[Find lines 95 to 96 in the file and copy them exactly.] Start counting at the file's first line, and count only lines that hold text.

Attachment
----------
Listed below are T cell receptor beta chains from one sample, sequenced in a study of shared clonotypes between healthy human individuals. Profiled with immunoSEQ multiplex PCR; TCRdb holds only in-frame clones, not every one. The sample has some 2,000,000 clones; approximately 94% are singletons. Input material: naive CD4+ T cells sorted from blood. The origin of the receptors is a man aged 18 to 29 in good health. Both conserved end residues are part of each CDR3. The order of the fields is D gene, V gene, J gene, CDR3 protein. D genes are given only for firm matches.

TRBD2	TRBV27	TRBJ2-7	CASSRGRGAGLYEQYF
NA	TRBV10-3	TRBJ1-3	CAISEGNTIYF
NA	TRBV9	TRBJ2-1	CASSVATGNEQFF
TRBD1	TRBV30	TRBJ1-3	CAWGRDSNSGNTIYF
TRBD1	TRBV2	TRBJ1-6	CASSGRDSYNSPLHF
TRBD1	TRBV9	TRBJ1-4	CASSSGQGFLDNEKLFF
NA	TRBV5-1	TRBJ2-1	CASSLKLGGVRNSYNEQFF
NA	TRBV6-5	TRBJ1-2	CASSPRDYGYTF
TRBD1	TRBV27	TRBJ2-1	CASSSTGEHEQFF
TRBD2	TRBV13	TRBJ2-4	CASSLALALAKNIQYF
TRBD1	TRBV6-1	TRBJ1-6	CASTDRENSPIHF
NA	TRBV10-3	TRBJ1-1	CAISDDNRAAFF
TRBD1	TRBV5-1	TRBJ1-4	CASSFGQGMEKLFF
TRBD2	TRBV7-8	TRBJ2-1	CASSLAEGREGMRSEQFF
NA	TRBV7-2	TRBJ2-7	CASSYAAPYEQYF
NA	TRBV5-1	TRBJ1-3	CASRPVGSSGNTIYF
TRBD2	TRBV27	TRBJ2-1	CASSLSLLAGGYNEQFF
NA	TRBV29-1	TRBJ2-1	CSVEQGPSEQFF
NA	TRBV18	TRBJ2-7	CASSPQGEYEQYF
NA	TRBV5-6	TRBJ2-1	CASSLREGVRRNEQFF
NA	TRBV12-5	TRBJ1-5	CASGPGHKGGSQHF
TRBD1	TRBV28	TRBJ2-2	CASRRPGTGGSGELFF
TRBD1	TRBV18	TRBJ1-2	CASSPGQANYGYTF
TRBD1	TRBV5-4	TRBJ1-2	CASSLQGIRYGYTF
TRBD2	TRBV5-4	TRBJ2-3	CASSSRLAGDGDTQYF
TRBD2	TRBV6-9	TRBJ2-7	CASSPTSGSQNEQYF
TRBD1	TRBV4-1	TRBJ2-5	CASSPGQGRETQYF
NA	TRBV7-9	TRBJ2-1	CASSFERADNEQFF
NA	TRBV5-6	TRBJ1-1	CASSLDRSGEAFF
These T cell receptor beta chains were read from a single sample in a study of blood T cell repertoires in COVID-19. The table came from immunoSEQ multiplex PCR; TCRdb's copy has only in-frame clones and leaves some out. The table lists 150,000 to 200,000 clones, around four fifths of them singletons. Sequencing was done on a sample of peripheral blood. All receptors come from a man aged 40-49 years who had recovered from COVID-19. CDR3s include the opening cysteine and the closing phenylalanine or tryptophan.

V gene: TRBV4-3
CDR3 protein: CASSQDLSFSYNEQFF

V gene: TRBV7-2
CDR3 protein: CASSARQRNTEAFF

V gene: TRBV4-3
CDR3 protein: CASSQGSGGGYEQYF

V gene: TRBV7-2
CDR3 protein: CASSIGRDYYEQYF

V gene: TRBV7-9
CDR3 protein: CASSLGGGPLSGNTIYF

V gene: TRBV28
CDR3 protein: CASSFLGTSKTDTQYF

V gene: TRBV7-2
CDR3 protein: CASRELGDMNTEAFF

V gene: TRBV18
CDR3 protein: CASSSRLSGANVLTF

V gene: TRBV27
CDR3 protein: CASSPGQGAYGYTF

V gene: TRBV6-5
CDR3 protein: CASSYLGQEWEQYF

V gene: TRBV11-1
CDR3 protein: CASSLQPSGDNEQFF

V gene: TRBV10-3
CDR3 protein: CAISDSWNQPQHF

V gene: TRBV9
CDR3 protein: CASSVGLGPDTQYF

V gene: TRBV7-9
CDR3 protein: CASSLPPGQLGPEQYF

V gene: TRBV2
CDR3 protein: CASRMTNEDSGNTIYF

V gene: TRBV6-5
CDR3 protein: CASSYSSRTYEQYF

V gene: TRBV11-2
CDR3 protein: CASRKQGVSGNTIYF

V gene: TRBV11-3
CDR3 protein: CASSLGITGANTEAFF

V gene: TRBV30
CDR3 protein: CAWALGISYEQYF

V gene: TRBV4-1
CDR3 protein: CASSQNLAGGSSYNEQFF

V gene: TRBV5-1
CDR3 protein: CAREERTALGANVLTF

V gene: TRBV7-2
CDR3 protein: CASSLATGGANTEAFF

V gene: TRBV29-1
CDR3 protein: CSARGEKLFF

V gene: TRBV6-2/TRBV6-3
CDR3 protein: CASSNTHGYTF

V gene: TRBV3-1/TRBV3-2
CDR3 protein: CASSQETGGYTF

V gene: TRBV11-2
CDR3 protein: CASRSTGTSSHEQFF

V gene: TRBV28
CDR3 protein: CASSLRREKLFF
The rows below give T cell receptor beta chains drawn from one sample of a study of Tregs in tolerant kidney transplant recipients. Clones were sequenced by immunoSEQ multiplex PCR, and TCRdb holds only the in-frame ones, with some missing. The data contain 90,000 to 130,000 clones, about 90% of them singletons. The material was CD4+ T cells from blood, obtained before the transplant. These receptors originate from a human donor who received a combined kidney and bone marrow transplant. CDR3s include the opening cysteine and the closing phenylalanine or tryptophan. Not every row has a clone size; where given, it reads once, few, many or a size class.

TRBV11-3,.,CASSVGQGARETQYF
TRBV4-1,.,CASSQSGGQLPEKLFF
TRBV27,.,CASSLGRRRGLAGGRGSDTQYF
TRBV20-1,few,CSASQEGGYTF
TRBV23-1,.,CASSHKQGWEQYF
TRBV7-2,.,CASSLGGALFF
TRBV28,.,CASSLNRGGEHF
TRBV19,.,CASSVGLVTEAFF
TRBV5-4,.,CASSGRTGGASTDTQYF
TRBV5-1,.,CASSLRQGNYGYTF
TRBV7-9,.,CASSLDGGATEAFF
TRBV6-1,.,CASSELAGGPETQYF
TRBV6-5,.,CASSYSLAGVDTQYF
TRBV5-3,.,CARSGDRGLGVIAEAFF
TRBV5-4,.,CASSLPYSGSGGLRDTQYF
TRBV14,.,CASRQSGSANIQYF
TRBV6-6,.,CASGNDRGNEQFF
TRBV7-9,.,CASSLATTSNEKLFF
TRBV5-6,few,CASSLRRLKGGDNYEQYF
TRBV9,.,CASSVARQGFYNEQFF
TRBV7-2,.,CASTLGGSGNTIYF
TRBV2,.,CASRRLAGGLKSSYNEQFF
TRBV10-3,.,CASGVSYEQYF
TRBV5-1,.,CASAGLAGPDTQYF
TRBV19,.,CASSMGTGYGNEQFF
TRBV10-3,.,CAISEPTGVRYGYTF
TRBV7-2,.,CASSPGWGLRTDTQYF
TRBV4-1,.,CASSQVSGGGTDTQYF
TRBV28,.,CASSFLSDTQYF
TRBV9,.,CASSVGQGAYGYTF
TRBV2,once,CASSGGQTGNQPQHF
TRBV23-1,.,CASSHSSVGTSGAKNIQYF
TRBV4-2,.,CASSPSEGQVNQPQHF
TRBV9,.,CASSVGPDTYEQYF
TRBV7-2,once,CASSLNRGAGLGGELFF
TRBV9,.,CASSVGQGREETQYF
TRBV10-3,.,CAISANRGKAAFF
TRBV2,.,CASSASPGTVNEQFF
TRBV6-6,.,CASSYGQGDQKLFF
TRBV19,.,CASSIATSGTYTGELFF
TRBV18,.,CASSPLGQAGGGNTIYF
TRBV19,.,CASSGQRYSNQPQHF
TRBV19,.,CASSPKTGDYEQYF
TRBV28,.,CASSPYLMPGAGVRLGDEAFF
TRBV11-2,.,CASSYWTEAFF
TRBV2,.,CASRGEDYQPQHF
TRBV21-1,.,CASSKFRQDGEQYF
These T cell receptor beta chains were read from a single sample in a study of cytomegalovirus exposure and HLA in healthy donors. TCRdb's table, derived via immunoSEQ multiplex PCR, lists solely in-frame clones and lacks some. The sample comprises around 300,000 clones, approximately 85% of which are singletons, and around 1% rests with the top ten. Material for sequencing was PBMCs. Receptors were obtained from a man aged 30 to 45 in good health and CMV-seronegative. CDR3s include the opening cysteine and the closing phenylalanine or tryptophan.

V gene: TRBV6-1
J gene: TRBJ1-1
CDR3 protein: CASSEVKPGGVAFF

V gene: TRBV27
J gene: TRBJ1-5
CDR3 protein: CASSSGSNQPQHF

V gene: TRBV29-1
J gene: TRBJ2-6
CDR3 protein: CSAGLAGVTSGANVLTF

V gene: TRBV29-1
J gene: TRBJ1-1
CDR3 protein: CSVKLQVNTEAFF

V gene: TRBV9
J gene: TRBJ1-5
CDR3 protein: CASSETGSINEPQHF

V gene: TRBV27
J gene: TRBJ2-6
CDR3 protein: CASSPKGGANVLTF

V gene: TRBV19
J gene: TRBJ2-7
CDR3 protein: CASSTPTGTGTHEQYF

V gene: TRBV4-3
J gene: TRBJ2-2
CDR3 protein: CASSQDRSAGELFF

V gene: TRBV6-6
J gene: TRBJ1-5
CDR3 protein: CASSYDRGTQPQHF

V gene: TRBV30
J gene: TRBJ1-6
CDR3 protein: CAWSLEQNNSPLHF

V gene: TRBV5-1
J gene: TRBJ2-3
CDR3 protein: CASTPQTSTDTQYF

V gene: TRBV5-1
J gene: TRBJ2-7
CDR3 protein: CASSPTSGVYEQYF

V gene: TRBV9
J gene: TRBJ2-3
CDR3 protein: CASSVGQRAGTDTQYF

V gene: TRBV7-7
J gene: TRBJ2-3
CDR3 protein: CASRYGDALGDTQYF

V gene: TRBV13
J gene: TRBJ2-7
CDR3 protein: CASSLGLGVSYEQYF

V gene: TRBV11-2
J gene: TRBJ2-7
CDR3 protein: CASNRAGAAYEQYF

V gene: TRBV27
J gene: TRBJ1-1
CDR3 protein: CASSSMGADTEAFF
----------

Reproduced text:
TRBV5-4,.,CASSGRTGGASTDTQYF
TRBV5-1,.,CASSLRQGNYGYTF